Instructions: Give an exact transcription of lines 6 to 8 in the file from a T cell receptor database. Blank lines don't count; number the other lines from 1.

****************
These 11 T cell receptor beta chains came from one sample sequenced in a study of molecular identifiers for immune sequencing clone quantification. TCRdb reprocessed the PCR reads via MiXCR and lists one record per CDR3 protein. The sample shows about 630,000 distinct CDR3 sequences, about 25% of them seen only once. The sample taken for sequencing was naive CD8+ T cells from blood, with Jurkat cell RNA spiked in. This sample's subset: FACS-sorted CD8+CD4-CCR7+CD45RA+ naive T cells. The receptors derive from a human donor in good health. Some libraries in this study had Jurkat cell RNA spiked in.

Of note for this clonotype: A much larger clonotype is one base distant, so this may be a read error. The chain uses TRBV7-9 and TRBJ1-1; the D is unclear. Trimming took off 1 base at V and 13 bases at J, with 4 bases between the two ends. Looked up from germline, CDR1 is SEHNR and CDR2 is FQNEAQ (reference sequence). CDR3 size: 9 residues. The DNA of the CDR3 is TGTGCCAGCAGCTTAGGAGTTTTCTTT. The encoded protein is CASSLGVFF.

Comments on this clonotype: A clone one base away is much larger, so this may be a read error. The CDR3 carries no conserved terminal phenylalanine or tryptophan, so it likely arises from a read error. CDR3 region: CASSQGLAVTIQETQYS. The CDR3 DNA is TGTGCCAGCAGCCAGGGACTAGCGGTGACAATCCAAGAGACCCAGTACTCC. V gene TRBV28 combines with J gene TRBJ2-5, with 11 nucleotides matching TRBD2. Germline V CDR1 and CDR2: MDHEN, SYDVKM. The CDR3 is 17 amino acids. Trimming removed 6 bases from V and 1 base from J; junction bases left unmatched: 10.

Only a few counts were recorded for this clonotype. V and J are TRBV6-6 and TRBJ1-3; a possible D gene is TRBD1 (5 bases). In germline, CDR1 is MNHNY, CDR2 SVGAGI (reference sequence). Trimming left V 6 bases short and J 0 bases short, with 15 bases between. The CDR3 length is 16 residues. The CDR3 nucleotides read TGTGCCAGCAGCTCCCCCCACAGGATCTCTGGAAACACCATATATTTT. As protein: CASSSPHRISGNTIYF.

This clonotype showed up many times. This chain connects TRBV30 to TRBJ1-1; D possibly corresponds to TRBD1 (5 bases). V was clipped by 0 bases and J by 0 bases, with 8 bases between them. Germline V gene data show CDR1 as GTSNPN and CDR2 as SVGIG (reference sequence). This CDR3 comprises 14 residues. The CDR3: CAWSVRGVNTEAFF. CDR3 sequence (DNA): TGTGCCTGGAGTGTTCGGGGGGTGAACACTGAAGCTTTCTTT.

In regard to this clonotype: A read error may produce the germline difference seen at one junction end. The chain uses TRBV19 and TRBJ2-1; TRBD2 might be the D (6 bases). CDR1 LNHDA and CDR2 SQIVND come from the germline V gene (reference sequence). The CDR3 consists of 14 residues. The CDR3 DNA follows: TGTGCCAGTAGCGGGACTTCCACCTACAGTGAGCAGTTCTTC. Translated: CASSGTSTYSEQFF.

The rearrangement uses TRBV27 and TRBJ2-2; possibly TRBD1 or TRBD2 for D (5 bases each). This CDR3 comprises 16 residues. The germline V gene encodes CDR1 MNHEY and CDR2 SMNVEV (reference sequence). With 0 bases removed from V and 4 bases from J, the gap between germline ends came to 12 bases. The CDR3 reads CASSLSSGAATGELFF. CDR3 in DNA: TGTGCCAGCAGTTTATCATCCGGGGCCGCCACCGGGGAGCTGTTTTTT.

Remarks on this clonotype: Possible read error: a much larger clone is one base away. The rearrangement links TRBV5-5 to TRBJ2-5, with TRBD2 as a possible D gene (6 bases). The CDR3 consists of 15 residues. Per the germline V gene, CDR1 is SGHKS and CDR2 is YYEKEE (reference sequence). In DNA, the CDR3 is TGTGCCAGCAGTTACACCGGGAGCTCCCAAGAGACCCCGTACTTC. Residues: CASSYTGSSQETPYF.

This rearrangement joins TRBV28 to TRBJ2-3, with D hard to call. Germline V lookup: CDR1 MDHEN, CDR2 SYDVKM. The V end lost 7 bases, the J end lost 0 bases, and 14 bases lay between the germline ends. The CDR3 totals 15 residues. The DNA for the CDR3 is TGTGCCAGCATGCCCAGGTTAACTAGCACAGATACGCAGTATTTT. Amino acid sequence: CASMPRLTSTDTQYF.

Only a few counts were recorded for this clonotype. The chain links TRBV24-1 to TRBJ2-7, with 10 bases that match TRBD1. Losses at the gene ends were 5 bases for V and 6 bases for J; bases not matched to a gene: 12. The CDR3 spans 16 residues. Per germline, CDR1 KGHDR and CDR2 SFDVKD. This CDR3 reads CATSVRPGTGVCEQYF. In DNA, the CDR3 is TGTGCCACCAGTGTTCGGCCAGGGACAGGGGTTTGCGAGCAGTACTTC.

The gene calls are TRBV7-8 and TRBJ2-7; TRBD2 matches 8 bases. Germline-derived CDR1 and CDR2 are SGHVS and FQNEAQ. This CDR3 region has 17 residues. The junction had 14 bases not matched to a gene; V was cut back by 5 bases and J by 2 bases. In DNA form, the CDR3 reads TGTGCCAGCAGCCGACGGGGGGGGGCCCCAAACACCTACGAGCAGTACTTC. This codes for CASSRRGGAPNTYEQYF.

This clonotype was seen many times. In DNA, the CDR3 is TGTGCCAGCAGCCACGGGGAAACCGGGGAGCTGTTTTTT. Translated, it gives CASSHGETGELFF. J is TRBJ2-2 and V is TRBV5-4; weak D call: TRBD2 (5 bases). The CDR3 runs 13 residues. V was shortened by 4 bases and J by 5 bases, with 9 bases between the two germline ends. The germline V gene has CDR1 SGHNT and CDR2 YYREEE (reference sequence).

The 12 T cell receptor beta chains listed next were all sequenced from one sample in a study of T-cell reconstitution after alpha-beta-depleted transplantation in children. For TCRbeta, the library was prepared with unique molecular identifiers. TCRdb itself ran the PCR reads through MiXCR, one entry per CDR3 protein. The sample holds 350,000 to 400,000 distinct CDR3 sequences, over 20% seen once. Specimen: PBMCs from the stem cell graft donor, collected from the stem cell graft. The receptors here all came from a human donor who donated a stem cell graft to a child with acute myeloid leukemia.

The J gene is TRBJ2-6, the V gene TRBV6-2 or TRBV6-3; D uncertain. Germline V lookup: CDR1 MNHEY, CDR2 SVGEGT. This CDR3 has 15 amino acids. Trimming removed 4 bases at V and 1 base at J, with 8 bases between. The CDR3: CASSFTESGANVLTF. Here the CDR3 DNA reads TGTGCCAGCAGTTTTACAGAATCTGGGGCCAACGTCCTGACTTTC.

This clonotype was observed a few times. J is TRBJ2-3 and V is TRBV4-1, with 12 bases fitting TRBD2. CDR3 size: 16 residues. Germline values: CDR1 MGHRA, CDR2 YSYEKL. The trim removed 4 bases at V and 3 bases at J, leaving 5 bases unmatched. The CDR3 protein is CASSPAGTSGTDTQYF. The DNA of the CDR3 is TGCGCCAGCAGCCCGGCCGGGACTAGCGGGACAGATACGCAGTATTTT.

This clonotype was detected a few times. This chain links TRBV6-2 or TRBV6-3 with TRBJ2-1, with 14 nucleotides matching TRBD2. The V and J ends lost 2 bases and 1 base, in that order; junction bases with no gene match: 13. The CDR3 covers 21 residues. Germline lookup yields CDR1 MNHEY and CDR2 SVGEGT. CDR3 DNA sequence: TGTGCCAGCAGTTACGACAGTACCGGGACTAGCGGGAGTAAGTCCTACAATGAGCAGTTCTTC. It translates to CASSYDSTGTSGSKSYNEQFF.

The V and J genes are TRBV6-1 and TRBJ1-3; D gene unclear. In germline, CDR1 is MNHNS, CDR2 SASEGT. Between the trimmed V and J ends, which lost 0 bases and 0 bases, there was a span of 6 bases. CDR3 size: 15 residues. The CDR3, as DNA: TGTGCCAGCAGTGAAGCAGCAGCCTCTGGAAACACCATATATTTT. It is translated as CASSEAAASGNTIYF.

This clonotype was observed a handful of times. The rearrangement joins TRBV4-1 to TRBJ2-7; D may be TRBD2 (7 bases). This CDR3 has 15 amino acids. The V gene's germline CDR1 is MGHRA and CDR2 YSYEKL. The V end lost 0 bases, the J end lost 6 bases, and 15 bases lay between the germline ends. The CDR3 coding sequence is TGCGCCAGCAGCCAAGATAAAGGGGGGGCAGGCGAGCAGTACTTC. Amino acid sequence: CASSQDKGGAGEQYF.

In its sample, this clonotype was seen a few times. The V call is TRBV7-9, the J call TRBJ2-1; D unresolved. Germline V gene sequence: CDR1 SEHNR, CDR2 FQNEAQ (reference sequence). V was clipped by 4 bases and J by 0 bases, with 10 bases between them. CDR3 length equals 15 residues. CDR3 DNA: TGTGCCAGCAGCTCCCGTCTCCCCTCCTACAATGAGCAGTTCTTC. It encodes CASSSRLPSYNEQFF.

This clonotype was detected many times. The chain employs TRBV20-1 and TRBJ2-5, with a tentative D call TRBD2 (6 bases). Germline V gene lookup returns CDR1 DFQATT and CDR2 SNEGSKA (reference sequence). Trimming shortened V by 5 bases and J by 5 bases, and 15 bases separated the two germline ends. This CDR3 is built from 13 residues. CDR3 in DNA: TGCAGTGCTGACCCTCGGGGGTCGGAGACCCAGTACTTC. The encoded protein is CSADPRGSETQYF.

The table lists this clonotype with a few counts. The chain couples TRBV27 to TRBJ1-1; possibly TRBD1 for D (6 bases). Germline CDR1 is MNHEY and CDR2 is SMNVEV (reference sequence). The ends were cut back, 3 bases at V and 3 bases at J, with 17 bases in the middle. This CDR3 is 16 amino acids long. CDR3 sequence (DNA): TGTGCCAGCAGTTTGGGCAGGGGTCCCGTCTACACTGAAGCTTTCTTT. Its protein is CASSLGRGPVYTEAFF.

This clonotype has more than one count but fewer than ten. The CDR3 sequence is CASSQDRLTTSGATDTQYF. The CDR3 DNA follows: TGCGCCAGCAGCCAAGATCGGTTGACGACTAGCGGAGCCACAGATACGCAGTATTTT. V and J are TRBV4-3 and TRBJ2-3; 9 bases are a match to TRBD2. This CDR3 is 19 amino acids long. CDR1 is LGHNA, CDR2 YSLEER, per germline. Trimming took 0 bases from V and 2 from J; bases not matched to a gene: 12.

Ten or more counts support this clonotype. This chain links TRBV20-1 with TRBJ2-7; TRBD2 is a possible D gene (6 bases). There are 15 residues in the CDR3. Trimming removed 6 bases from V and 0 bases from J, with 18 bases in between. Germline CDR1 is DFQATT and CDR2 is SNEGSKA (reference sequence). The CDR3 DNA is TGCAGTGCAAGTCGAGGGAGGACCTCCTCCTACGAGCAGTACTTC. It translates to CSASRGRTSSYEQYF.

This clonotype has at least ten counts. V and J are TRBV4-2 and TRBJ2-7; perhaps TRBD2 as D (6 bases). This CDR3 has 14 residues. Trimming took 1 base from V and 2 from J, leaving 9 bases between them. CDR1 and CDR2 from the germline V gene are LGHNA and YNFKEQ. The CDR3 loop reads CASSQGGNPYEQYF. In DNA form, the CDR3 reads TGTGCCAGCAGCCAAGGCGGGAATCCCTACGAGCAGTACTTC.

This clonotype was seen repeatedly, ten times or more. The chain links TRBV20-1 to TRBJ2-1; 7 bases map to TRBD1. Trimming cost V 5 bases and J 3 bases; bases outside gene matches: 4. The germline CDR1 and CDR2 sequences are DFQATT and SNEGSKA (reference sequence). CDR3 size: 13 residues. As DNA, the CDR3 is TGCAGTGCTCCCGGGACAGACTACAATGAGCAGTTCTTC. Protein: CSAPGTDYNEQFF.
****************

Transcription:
In regard to this clonotype: A read error may produce the germline difference seen at one junction end. The chain uses TRBV19 and TRBJ2-1; TRBD2 might be the D (6 bases). CDR1 LNHDA and CDR2 SQIVND come from the germline V gene (reference sequence). The CDR3 consists of 14 residues. The CDR3 DNA follows: TGTGCCAGTAGCGGGACTTCCACCTACAGTGAGCAGTTCTTC. Translated: CASSGTSTYSEQFF.

The rearrangement uses TRBV27 and TRBJ2-2; possibly TRBD1 or TRBD2 for D (5 bases each). This CDR3 comprises 16 residues. The germline V gene encodes CDR1 MNHEY and CDR2 SMNVEV (reference sequence). With 0 bases removed from V and 4 bases from J, the gap between germline ends came to 12 bases. The CDR3 reads CASSLSSGAATGELFF. CDR3 in DNA: TGTGCCAGCAGTTTATCATCCGGGGCCGCCACCGGGGAGCTGTTTTTT.

Remarks on this clonotype: Possible read error: a much larger clone is one base away. The rearrangement links TRBV5-5 to TRBJ2-5, with TRBD2 as a possible D gene (6 bases). The CDR3 consists of 15 residues. Per the germline V gene, CDR1 is SGHKS and CDR2 is YYEKEE (reference sequence). In DNA, the CDR3 is TGTGCCAGCAGTTACACCGGGAGCTCCCAAGAGACCCCGTACTTC. Residues: CASSYTGSSQETPYF.